Emma's perfect storm

I was really pleased with the feedback of Emma’s light, the Carers had frequently updated me that Emma would love to gaze up at the ‘star light’ in the evenings. It had resulted in a calmer, happier night routine, and they had reduced her medication which was used to calm Emma when she became unsettled. This was better than I could ever have hoped, and it spurred me on to use the light in different ways.

I decided to buy a different CD — one of rainfall and thunderstorms. I considered bringing a spray too so I could use a fine mist so Emma could ‘feel’ the rain but was a bit unsure so decided to leave it for now. Sometimes I visit and Emma is asleep, but it is always useful bringing in things on the off chance! As it happened, on my last visit to see Emma it was gloomy and miserable outside, Emma was sitting up in bed and welcomed me into the room. I knelt next to her and held her hands, she cupped my face in her hands and giggled and asked how I was.


After our little chat I went over to the light and turned it on blue, I put on the cd. It was strange how much this transformed Emma’s little room, it almost felt like we were outside and that the sky was clouding over. The thunder rumbled with almost unearthly power, which made us both instinctively look up in anticipation. Our senses were completely fooled and heightened. I could almost feel the slight drop in temperature, the fresh earthy smell — like freshly picked stems, the prickly tingly feeling you get as static is filling the air, all these senses you feel just before a thunderstorm and the down pour that it brings. Emma raised her hands outstretched towards the ceiling, she was laughing, and a tear pooled in her eye as she started to cry. Then came the lightning strike, Emma gasped as it brought with it the thrill of the momentary chaos. Emma just laughed and cried at the same time, and we both stretched out our hands towards the ceiling ready to welcome the rain. We heard the rainfall; it was a strange sensation as I closed my eyes and my eyelids flickered as if they were sensing the rain falling and hitting my eyelashes. We laughed all the more, and I wished I had brought the misting bottle so Emma could really have felt the ‘rain’.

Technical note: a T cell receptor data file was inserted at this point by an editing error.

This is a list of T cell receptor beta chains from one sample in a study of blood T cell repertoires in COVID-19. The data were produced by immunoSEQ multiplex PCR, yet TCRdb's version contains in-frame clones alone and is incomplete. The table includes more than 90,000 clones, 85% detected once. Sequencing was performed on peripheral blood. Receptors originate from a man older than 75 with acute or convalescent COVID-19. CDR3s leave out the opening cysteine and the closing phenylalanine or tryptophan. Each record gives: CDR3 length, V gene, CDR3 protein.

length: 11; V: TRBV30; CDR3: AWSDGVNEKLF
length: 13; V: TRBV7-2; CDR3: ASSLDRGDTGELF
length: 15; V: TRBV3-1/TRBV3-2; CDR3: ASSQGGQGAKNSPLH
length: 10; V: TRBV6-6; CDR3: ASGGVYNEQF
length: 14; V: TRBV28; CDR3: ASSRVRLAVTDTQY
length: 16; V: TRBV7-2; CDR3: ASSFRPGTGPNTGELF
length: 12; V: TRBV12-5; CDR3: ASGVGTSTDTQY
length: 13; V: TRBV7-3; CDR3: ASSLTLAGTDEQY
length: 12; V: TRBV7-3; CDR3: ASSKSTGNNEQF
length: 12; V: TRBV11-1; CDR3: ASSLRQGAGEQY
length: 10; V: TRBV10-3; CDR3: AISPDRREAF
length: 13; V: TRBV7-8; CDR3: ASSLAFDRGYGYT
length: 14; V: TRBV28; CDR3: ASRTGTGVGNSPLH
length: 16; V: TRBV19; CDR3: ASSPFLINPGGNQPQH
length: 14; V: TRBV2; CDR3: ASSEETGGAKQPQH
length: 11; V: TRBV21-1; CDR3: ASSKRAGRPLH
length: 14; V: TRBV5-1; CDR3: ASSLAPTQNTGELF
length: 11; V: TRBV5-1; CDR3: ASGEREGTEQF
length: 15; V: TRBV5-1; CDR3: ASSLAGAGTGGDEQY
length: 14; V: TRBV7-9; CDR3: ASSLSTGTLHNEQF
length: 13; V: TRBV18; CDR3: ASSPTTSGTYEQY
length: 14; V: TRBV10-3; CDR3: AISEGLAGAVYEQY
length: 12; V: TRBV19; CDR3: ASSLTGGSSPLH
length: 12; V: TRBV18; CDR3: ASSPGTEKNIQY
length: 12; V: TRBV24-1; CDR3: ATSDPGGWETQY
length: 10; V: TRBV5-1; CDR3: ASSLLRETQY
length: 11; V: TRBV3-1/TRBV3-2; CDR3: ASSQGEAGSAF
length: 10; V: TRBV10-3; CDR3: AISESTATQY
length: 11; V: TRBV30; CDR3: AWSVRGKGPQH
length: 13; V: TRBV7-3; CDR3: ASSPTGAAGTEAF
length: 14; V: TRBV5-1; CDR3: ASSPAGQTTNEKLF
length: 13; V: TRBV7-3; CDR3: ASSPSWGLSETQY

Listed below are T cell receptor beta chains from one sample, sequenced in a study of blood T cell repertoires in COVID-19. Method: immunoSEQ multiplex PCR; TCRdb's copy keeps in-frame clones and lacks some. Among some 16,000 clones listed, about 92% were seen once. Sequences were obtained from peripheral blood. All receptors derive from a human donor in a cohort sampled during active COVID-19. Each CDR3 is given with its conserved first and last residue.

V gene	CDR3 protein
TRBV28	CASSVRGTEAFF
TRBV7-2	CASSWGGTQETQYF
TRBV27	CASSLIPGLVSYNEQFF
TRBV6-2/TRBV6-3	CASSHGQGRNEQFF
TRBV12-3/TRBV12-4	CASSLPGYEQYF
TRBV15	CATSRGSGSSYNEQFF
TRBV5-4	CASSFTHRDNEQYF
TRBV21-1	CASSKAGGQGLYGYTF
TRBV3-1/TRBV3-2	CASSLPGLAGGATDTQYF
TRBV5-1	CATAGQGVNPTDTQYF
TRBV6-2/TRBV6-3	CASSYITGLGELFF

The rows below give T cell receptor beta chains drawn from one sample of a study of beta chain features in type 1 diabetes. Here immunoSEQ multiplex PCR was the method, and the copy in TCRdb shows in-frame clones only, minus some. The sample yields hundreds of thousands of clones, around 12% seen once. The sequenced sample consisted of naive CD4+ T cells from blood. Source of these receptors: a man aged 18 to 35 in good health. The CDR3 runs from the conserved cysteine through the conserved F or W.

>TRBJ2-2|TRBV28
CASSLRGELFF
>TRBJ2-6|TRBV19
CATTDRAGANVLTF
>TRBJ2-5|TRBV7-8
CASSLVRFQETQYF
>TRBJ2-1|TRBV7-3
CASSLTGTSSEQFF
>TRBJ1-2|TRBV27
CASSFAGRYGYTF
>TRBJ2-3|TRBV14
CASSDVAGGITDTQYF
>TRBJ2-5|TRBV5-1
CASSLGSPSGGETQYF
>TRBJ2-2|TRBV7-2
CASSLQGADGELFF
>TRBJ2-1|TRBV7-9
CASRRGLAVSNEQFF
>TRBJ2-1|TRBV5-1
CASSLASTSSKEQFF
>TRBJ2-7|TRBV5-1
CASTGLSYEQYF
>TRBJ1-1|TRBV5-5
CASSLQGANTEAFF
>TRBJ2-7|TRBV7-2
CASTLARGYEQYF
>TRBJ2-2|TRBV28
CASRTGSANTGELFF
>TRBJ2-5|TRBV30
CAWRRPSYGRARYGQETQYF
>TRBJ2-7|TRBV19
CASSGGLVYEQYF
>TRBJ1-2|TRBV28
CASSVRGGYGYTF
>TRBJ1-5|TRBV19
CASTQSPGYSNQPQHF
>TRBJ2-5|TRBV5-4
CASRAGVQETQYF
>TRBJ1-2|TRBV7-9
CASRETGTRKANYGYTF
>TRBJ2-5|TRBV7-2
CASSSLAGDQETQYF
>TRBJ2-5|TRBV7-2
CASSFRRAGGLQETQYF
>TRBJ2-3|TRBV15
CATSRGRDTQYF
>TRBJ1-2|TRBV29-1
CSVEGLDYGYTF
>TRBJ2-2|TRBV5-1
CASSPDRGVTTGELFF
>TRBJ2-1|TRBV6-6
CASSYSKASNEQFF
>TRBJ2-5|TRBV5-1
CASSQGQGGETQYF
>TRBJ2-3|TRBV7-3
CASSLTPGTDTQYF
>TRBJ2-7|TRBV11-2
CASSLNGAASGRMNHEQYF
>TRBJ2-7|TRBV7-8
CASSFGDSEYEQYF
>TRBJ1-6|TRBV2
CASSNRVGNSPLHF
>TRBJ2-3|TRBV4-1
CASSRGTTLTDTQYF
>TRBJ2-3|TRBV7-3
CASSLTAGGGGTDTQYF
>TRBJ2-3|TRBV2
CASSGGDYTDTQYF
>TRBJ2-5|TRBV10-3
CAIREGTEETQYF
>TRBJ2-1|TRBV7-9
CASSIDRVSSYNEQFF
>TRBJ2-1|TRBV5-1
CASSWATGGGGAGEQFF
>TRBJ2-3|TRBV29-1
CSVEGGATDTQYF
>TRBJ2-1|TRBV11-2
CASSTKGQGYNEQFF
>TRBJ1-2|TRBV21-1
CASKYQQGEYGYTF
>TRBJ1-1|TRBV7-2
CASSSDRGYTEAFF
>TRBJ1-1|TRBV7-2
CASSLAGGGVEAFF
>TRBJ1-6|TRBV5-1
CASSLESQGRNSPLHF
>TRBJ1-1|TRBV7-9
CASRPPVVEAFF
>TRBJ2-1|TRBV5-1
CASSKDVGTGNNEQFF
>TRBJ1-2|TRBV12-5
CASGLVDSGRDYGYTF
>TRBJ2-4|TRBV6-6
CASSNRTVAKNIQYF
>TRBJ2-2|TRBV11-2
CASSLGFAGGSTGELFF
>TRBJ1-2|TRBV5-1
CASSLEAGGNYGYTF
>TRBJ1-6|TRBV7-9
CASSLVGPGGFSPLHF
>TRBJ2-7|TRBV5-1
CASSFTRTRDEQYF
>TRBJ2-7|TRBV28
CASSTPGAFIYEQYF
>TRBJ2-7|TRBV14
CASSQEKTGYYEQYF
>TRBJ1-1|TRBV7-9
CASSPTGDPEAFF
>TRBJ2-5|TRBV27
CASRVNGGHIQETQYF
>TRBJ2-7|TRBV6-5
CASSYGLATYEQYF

It was a wonderfully powerful experience to have with Emma, and I think I will always look back at this with a tear in my eye, as I do now I am writing this. It seemed for that moment Emma felt a part of something, a feeling of connection with the world and her place within it, a sense of belonging.


Emma has taught me that there are so many magical moments out there like this, the sunrise and set, the moon and stars, the comforting sound of the rain. She has taught me to appreciate every single one, to enjoy and to stay in childlike awe of their beauty — I have promised myself next time it rains, to stand outside and feel the rain on my face rather than hiding away inside! To wake a little earlier to feel the warmth of the sun as it rises, and to take time at night to gaze up at the stars and to never take these for granted, as in the end these are the things that I think we miss the most.


I feel that through all these sensory experiences, I can bring back so many of these magical moments to Emma and that our possibilities are endless. It has made it far easier for me to connect with her on a personal level, as even if she still has days where she does not remember me – it does not matter, as we can escape to a magical moment in time, where we can both find each other in the rain, the seaside, or underneath the stars.

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